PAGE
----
DS: Especially in the hand, vital structures such as nerves and blood vessels are small and fragile. In order to safely and effectively perform this type of surgery, I utilize special glasses called loupes that have telescopic magnifying lenses or a specially designed operating microscope. Loupes or a microscope may be used in surgical procedures either to perform techniques that wouldn’t be possible without magnification or to perform them more safely.
Q: How does your approach to hand surgery help patients to recover their functional abilities more effectively?
DS: I’m a firm believer that the key to excellent functional outcomes of the hand is excellent rehabilitation. The joints of the hand are not forgiving, so if therapy is delayed or too conservative, stiffness can be a real problem.
I am fortunate at BOS to have excellent CHTs (Certified Hand Therapists) at each of our four locations. Together, we take a team-based approach to treating patients. I attempt to treat patients in a way that allows the therapists to start the rehab process early and with more aggressive protocols. This requires treatment that is minimally invasive while maximizing stability.
I am frequently reevaluating my approach and techniques in an attempt to do more with less. I have found this to be beneficial in many instances such as minimally invasive carpal tunnel releases that allow earlier return to work. I use technology known as internal bracing of ligament repairs that protect healing ligament tissue, allowing earlier motion as well as minimally invasive fracture fixation allowing immediate motion.
Q: What is something about the hands and wrists that most people don’t know?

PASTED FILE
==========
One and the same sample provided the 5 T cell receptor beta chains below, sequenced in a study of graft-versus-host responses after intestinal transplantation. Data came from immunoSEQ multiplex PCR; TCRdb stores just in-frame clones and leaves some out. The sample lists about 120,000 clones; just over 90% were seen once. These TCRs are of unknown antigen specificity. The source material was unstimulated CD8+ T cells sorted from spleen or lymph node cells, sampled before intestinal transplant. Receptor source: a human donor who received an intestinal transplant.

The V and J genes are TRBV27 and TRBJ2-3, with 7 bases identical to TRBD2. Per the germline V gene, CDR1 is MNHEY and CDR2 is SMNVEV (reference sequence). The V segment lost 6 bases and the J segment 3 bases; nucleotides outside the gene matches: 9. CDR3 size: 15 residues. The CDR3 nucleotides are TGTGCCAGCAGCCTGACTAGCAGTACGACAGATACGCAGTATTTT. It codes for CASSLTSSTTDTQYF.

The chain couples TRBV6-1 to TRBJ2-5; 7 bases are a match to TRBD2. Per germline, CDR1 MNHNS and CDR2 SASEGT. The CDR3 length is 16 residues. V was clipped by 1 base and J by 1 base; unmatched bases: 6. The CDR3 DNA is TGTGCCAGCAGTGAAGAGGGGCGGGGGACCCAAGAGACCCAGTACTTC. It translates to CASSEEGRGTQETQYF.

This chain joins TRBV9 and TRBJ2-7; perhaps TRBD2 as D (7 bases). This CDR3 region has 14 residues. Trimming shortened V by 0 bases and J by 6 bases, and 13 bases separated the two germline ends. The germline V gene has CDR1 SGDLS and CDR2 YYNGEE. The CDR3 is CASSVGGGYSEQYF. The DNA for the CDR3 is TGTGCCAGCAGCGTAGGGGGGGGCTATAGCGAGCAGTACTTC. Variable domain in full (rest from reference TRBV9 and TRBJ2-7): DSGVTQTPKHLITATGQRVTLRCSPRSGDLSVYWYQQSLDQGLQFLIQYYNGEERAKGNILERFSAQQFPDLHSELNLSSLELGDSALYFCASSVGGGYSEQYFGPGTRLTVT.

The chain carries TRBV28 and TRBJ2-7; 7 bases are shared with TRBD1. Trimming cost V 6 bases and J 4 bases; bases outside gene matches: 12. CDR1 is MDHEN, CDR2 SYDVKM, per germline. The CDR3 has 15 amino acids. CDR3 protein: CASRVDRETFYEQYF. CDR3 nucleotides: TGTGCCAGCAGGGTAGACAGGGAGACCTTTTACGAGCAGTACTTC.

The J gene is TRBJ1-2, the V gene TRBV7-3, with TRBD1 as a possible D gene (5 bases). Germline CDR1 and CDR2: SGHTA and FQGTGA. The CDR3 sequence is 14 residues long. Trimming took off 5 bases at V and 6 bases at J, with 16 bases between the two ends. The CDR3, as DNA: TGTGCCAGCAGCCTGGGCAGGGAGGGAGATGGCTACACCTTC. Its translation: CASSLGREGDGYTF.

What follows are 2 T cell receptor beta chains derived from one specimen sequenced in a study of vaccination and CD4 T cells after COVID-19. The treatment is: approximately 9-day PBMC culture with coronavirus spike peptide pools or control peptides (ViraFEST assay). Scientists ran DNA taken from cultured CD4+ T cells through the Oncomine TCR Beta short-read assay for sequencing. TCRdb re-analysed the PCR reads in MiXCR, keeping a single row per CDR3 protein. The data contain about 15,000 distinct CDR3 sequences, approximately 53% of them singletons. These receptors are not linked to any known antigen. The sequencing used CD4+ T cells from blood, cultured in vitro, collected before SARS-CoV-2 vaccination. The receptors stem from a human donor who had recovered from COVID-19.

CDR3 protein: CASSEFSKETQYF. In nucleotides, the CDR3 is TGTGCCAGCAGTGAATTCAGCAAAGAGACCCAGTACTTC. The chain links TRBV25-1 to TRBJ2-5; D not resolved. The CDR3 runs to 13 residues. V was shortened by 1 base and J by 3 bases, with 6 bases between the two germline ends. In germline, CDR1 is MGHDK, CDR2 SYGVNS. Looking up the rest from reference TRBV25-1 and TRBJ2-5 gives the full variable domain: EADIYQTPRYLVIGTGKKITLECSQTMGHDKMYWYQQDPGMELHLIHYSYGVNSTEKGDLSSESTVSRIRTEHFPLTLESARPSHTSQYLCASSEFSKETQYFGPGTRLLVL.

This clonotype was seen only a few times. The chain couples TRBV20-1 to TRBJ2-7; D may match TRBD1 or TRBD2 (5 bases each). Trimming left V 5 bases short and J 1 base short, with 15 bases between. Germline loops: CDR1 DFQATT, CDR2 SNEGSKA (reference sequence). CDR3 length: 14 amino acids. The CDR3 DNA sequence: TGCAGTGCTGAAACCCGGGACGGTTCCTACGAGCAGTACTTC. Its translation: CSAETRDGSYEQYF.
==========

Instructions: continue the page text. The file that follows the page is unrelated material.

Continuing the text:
DS: The hand makes up only ~1% of the total surface area of the human body, yet has 27 bones, 29 joints, and over 100 ligaments. The hands make up over ¼ of the total bones in the human body! While our hands may be small relative to other parts of the body, they are intricate, complex, and vital to human function!
Q: Without naming names, can you share one of your favorite success stories with us?
DS: Treating athletes can be particularly challenging due to their unique physical demands, making it all the more rewarding when they are able to return to sport. A favorite success story is a collegiate pitcher who had a devastating and atypical injury during a game. While throwing a pitch, he felt a pop in his arm and had immediate, excruciating pain. He was brought to the ER where he was found to have a fractured humerus (arm bone).
On evaluation in the office, I found that he was unable to extend his fingers or wrist due to a nerve injury that resulted from the force of the injury. He was treated with surgery to repair the bone with plate in screws to restore normal alignment and stability required for rehabilitation. At the time of surgery, the nerve was explored to ensure that it was intact and decompressed to facilitate nerve recovery.
He has since healed the bone, nerve function has returned to normal, and he has worked through intensive, sport-specific rehabilitation. He is back to pitching and looking forward to a great season!